As battery material markets diversify away from China, Australia has an up-and-comer eager to build a vertically integrated graphite business.
International Graphite this week announced the successful commissioning of its new graphite micronising plant in Collie, Western Australia.
This was an achievement of firsts. Not only is the plant the largest qualification-scale microniser in Australia but it’s also set to be the first facility in Australia to produce graphite products for customer acceptance testing.
The plant is the predecessor to a 4000-tonne-per-annum commercial micronising facility the company expects to have operating at Collie within the next 18 months.
“We see breaking into the micronised graphite market as an important step in developing our Springdale–Collie mine-to-market strategy,” International Graphite managing director and chief executive officer Andrew Worland said.
“Demand for batteries will continue to grow. There are already more than 240 battery gigafactories operating worldwide, and up to 400 expected to open by 2030. All of them will need a secure source of graphite materials.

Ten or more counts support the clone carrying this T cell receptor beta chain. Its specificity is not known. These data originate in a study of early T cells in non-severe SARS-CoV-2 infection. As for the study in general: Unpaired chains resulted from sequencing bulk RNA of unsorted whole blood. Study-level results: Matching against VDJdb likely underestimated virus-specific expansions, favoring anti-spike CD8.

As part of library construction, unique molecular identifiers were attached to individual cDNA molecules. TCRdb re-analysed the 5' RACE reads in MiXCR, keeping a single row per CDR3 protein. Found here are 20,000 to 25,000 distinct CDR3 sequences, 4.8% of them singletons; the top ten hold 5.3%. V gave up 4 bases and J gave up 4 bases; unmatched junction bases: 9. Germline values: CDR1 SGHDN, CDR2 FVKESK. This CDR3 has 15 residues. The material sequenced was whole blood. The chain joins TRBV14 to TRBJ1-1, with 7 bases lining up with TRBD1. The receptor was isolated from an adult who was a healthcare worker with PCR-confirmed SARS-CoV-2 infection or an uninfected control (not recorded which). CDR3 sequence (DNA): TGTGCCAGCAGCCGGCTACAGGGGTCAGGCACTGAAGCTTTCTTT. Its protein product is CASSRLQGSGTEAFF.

“Australian companies like us are in the box seat to deliver. We have the assets, the technical capability and Western Australia has an unparalleled reputation as a top resource supplier with outstanding ESG (environmental, social and governance) credentials.”
Micronised graphite is the first stage in producing battery anode material to support renewable technologies such as electric vehicles and green energy storage.
Anodes are one of two electrodes that make up a lithium-ion battery, with cathodes – made up of metals such as lithium, nickel and cobalt – the other electrode.
According to Wood Mackenzie, the future of graphite hinges largely on the world’s ex-China diversification, with China ramping up efforts to maintain its control of battery supply chains, particularly in the graphite industry.